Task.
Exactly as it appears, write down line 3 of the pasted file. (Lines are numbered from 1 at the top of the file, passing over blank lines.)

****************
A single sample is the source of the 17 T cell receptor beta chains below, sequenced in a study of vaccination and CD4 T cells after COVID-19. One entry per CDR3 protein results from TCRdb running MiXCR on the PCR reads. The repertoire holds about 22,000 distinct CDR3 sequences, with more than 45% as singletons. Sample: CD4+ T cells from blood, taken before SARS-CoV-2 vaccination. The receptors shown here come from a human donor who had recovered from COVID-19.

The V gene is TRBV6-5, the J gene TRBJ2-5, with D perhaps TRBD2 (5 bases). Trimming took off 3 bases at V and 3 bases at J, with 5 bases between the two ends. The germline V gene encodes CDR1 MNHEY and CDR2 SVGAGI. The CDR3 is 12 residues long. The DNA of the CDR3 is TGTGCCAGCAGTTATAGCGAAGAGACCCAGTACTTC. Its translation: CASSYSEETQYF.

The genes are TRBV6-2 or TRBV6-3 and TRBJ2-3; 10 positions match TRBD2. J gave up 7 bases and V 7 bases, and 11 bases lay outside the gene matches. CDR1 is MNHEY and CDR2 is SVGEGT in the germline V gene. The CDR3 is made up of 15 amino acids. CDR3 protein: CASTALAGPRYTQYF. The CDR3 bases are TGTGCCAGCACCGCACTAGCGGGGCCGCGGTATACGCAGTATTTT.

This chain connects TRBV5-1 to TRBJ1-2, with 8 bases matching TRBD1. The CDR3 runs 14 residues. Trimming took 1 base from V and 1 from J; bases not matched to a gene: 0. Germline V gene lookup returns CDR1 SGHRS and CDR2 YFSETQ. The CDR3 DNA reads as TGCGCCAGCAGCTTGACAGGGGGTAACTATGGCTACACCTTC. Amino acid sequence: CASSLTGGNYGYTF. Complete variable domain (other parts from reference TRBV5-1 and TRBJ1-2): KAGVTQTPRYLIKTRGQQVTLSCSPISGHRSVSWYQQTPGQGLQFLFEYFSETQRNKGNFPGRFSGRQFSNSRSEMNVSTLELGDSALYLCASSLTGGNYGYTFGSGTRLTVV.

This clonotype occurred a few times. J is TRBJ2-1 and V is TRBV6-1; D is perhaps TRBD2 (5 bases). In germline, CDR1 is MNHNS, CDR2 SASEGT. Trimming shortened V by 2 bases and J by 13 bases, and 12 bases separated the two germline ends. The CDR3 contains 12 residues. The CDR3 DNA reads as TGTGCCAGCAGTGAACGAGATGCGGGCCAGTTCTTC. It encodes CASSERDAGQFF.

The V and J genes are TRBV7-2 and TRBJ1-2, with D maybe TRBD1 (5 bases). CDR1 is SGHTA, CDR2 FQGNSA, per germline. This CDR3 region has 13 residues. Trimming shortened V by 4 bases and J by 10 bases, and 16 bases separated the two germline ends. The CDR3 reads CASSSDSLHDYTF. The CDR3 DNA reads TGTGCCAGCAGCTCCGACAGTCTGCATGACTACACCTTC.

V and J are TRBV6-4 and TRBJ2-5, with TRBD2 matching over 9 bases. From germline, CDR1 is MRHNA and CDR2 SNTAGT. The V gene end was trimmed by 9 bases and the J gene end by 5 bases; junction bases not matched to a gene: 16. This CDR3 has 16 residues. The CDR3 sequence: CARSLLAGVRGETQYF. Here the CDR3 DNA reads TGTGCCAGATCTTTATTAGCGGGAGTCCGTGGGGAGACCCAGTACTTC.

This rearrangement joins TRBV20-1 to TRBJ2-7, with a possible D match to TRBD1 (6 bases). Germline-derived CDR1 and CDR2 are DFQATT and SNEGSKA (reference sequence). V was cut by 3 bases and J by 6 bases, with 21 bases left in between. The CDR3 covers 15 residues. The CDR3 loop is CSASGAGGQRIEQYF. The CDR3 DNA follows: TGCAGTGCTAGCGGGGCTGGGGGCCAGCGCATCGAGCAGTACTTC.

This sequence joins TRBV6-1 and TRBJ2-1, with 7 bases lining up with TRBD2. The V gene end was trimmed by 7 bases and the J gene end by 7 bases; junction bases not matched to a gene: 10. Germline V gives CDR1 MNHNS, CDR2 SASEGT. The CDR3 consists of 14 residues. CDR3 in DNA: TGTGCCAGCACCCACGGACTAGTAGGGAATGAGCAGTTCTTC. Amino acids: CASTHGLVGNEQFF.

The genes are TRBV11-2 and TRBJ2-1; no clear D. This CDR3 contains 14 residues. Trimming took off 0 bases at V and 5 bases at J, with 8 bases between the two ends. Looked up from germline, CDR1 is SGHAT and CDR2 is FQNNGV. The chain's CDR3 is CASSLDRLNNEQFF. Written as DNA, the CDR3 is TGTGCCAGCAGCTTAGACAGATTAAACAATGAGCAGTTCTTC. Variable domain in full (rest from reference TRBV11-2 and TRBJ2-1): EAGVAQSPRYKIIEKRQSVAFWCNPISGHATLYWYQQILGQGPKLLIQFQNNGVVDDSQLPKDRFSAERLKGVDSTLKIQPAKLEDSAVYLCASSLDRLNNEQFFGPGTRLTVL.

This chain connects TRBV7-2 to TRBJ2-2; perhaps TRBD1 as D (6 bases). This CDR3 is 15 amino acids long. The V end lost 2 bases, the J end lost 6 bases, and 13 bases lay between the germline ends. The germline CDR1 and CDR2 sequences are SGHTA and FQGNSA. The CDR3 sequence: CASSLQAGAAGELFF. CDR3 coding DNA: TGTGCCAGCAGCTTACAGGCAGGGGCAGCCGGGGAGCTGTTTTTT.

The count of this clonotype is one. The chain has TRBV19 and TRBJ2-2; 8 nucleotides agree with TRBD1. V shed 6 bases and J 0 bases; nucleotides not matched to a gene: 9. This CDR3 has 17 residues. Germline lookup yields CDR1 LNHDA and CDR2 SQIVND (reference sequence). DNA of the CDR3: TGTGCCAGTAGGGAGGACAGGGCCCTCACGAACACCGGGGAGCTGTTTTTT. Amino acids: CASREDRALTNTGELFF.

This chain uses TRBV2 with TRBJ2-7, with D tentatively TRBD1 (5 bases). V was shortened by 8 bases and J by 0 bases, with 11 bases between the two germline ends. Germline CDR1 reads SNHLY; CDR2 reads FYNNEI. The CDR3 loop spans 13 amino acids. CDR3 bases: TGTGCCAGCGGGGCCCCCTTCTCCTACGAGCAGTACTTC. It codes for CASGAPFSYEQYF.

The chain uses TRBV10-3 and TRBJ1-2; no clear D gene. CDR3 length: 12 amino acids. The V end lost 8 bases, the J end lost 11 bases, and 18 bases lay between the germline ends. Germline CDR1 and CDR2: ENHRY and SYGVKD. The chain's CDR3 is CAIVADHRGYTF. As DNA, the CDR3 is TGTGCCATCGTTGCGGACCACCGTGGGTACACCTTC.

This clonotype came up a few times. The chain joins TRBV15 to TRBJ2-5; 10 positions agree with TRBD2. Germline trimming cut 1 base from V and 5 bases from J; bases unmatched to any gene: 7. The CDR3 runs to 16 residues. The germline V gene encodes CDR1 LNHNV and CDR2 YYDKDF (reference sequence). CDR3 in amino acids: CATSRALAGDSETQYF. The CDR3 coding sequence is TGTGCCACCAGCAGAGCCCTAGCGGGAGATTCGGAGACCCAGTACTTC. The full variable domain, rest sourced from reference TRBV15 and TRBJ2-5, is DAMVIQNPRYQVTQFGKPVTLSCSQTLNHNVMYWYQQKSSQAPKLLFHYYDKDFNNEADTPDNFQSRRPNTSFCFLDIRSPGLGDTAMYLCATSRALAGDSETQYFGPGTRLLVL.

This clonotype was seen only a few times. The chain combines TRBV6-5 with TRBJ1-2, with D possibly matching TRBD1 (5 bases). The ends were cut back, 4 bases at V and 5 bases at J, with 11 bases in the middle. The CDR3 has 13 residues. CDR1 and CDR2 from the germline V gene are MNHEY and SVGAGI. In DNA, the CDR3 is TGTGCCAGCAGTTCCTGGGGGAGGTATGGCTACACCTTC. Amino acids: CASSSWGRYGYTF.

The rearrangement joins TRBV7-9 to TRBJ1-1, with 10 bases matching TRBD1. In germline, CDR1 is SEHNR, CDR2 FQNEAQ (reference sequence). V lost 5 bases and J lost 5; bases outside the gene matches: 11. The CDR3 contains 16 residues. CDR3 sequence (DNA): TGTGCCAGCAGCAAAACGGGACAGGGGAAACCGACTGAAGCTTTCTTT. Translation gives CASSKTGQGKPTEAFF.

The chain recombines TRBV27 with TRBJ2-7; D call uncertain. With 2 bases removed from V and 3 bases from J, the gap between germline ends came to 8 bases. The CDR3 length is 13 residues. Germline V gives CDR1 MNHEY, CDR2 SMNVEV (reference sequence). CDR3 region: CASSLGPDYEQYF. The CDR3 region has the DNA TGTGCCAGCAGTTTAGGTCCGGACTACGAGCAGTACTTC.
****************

The genes are TRBV6-2 or TRBV6-3 and TRBJ2-3; 10 positions match TRBD2. J gave up 7 bases and V 7 bases, and 11 bases lay outside the gene matches. CDR1 is MNHEY and CDR2 is SVGEGT in the germline V gene. The CDR3 is made up of 15 amino acids. CDR3 protein: CASTALAGPRYTQYF. The CDR3 bases are TGTGCCAGCACCGCACTAGCGGGGCCGCGGTATACGCAGTATTTT.